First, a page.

Friday, February 19, 2010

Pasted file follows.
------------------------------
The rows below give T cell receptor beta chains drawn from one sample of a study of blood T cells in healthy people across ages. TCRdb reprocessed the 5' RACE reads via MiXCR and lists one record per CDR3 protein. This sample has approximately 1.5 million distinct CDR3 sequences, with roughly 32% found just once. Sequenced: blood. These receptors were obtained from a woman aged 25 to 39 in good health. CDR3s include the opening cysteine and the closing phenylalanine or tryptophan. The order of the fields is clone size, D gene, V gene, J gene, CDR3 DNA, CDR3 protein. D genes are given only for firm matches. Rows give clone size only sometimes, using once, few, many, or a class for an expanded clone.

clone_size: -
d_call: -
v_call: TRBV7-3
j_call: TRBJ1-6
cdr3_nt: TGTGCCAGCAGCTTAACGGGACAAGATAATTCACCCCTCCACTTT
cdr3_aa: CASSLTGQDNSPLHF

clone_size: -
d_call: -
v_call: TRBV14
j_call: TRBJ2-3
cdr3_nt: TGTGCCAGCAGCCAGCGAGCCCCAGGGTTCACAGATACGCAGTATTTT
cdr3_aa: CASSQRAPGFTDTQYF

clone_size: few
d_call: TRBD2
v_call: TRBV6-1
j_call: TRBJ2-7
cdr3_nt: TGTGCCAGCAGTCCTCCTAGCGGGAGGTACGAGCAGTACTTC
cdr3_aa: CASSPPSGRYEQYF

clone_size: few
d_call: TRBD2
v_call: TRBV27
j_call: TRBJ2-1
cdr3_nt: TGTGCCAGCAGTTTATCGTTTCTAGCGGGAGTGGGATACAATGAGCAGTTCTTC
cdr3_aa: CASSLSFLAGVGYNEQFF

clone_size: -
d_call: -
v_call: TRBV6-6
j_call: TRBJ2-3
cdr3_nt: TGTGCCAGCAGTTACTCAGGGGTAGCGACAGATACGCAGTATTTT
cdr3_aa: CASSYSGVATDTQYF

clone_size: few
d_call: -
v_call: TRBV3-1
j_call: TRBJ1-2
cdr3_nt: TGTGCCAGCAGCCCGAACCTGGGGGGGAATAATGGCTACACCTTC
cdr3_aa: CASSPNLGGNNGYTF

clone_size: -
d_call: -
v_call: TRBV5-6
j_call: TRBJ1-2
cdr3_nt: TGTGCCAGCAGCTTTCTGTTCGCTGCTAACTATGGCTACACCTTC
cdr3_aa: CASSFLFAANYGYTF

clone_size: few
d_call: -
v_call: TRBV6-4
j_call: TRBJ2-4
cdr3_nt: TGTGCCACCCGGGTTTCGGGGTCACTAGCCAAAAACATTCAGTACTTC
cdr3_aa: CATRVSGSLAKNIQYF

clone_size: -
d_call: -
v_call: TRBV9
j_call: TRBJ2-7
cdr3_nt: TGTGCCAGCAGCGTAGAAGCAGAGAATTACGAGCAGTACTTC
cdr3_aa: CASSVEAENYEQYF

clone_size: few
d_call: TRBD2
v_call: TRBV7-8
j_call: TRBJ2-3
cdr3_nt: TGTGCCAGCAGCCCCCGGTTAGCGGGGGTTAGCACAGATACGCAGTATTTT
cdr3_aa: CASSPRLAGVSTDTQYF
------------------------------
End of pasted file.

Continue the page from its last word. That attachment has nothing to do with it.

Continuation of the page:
One of the hardest things about making aliyah from the US in an era when, and from a place where, Jewish life thrives and where it is not threatened, if not the hardest thing, is leaving behind friends and loved ones. Of course, as hard as it is, we also live in an era where technology enables families and friends to stay almost as close from 6000 miles away as if we were just down the street. Almost. I am always mindful of how much easier it is for us today in this regard as compared to others who made aliyah in previous generations. Like my grandparents, who made aliyah in the 1930s, not only not having regular let alone internet phones or Skype, not having e-mail with which to be in contact daily, and no airlines with frequent flyer programs and credit cards to accrue points toward free tickets, and literally not knowing when, or if, they would ever see their loved ones again. Knowing that missing friends and loved ones is expected makes us prepared, but does not make it any easier. Things that we'd have taken for granted by being able to spend time together, planned or impulsively, are now a distant but fond memory. Conversely, the infrequent opportunities to visit and celebrate milestones with friends and loved ones are occasions which we relish, and which we cannot take for granted. As much as a challenge as it is to move a family of eight anywhere at once, traveling internationally as a family is a virtual non-occurrence. Yet when given the opportunity to celebrate two family bat mitzvahs three months apart, it is a challenge for which we rise to the occasion. Planning and anticipating these trips are full of excitement equal to the resources needed to make them happen, as infrequent as this may be. In addition to missing most of the celebrations, we also miss opportunities to share the grief, or comfort a loss, with friends and loved ones, both because of distance as well as that these are never planned. The most recent trip that was planned months in advance for a joyous celebration turned into a case of our being at the right place at the wrong time, combining the joy of dancing at a family simcha with shedding tears at the funerals of two parents of two loved ones. As much as we looked forward to the celebration which was the purpose of the trip, we were glad to be able to be in the right place at the wrong time to mourn as well. A phone call to a mourner does provide comfort and, measured by the final episode of Seinfeld when discussing phone call etiquette, may be considered particularly meaningful to be sure to go out of the way to express condolences from 6000 miles, even by phone. But reaching out and touching someone by phone is not the same as reaching out and embracing them in person. For good or for bad, this is not the first case of our being in the right place at the wrong time. A trip in 2006 that was meant to be for another celebration, ironically of the granddaughter of one of the men whose funerals which we attended, ended up falling at the end of the 30 days of mourning following the death of my wife's mother. That same trip also saw my wife and our oldest and youngest children visiting with my mother, the day before she was hospitalized for what would be the last time, and I received the call to come at once because it was not expected that she'd be alive by the time my trans-Atlantic flight landed. Sometimes, being in the right place at the wrong time is in fact perfect timing. When my grandparents made aliyah, if there was news to share with, or from, those in the old country, the only means of doing so was by a letter. When my father was born, there was not only no realistic expectation of him meeting any of his relatives in Poland in any reasonable amount of time in the foreseeable future, but news of his birth likely took months to be transmitted. Just as news of the natural deaths of his cousins, uncles and aunts came as a shock albeit long after the fact, and long before the Nazis left nobody with whom to communicate. It’s unlikely to be likely that we'll be able to dance at and celebrate all the special occasions in person. Yet we'll look forward to relishing these, even from a distance. Whether we're there or not, mindful that the other side of the equation can come at any moment, it’s extra meaningful to be able to do so in person when possible. And if death and mourning are inevitable as they are anyway, it’s all the more meaningful to be able shed tears of sorrow, even if all that was planned was tears of joy. But sometimes the wrong time is just the wrong time. As I was packing our luggage into the snow covered car to take the family back to the airport for the flight home this week, my cell phone rang. “Steve died.” My good friend, colleague and mentor succumbed to a heart attack like the one that he survived several years ago, and on the anniversary of which I would always call or e-mail, a happy one indeed. But with a flight home in just a few hours, his was not a funeral which I would make. I won't get to mourn with or comfort Steve's family in person as I did with my sister in law on the loss of her mother, or our former neighbor on the loss of her father. But we did get to celebrate our niece's bat mitzvah, and look forward to the next one in a few months, and just hope that there are more happy milestones than sad ones, even if we miss them all. May Carol's, Jacob's and Steve's families all be comforted among the mourners of Zion and Jerusalem, may their memories be for a blessing, and may they (and we) all have many more occasions to celebrate than mourn.